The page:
My climbing partners and I rode a train into the canyon, it stopped in the middle of nowhere and we jumped out. The conductor said “Good luck, we’re coming back on Tuesday. Be ready.”
Let’s focus on the basics: what do you really need for your sport? In my time as a guide and outdoor athlete on three continents I learned a few simple truths. Here is one: there are three pieces of gear worth investing in and everything else is secondary. Based on 25 years in the mountains, here is my take on the top three gear choices you will make.
The stock door panel on a Discovery covers a lot of real estate but doesn’t offer much function beside a pocket and a subwoofer. I wanted to replace this with a panel that would expand the utility of the cargo space. Let’s be honest: my days of alpine climbing are mostly behind me and I spend more time car camping (also known to some as “overlanding”) these days than I do shivering on Mount Rainier.
By excluding homosexuals you are espousing the value that it is acceptable to discriminate against people based on their sexual orientation. What kind of value is that? A morally crooked one. I believe that homosexuality in no way detracts from or disqualifies a person from being able to live and embody the ideals of Scouting.
On my last visit to Sani Pass I had been a passenger and was now looking forward to driving the route. The road climbed steeply up to the head of a valley. Above us to the right were the cliffs known as the 12 Apostles. The road was narrow, only a car's width for much of the way, with nothing between the edge and a long drop off.
Wednesday we decided to take another two-pronged assault on Table Mountain. I would take the bus back to Kirstenbosch, hike up, and meet Jenna at the upper cable station after she had the morning to walk around town. The "tablecloth" was enveloping the mountain, a thick shroud of cloud that rolls in from the Atlantic and dissipates around the edges of the plateau. From the gardens I could see a thick blanket of cloud stretching out to the southeast, meaning a hike would be completely socked in. I made a quick change of plan and found the quickest way back to town.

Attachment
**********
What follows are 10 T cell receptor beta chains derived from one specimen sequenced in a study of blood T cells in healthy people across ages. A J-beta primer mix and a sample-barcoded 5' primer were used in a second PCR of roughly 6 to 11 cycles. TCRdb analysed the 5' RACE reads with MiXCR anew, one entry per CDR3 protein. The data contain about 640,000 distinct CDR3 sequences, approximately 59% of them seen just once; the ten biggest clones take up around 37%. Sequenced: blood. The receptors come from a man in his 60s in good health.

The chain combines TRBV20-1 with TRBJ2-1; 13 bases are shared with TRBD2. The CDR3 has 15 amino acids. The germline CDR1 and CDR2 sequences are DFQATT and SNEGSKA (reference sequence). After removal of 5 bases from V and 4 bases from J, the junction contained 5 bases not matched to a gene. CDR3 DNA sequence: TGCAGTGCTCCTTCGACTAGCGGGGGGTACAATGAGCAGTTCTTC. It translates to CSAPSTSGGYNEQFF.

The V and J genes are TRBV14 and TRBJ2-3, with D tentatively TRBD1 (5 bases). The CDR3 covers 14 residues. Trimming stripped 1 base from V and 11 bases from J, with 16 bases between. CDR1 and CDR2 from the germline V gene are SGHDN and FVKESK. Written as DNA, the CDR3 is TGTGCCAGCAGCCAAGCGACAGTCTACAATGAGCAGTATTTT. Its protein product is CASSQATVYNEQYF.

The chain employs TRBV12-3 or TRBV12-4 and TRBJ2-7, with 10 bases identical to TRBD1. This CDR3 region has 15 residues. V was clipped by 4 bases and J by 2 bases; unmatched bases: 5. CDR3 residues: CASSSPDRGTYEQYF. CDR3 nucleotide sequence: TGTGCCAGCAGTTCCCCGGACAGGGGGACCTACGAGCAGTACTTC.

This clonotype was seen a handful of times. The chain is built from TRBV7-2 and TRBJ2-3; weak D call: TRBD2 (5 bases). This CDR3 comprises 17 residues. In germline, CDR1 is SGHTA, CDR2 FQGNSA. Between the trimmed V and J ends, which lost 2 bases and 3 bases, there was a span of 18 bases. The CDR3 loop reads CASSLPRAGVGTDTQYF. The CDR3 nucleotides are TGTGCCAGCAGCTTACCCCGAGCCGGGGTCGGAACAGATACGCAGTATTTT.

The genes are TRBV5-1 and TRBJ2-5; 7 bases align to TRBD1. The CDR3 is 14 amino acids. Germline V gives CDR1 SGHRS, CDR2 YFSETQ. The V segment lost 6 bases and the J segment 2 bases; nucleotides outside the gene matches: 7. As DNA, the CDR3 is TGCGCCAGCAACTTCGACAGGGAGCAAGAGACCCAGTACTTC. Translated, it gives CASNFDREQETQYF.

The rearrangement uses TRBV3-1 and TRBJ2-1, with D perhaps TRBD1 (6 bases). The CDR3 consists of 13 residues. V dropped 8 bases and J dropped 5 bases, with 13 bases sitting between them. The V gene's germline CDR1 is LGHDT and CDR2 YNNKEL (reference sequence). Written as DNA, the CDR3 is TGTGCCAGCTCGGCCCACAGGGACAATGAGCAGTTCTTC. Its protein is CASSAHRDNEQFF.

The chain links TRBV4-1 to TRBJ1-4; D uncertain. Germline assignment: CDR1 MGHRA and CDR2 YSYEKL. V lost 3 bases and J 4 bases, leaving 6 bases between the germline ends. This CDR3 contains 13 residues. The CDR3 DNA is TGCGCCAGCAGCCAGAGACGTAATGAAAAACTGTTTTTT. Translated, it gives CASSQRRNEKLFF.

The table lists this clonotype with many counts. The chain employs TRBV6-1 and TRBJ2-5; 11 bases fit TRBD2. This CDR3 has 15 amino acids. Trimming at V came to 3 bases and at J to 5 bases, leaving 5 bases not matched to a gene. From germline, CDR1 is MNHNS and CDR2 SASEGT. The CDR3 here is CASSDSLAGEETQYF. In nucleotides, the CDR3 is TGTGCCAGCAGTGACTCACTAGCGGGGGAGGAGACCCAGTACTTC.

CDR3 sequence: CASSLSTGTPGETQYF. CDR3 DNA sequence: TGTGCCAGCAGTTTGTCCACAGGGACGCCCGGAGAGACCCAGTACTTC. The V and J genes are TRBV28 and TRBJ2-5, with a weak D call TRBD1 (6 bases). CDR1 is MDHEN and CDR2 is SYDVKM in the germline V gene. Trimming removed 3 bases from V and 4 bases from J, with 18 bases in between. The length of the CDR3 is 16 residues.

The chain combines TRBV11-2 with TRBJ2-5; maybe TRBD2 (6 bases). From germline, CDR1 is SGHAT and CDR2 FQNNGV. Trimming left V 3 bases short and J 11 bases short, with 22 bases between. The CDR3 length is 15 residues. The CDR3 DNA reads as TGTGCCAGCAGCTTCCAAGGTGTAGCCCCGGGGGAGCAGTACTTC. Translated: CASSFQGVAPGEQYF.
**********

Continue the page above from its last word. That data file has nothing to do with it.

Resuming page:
I took a metered taxi from the garden down to the main road in Newlands, then hopped on a minibus taxi back to Cape Town's civic centre. The taxi ride had nearly the full complement of quotidian drama: I was wedged in between a large woman and the door, the barker hung out the door shouting, the driver casually wove through moving traffic, narrowly avoiding numerous collisions, playing his horn like jazz trumpeter. There was an entire language spoken by hoots.
Rejoining Jenna we adapted our plans. The mountain was not meant to happen on this trip. Instead we walked along High Level road to explore the Bo Kaap neighborhood. This area is characterised by brightly-painted houses lining the streets. The colourful palette of buildings is a relatively recent transformation of the neighborhood, but it has a longer history of being a home to Cape Malays. We learned some history of the quarter in the small museum and breathed deeply of the exotic aromas across the street in the Atlas spice trader's.
Jenna wanted to visit the District 6 museum, so we walked west with a break at a balcony cafe overlooking Long Street for a cup of rooibos. District 6 is an area of prime real estate just outside of downtown that had been populated by minority groups during apartheid. In the 1980s the government began a systematic relocation campaign to move its residents to far-flung suburbs and redevelop the area for whites. It was a sad period of local history and the museum is a beautiful tribute to the spirit of the community that had emerged organically in District 6 prior to relocation.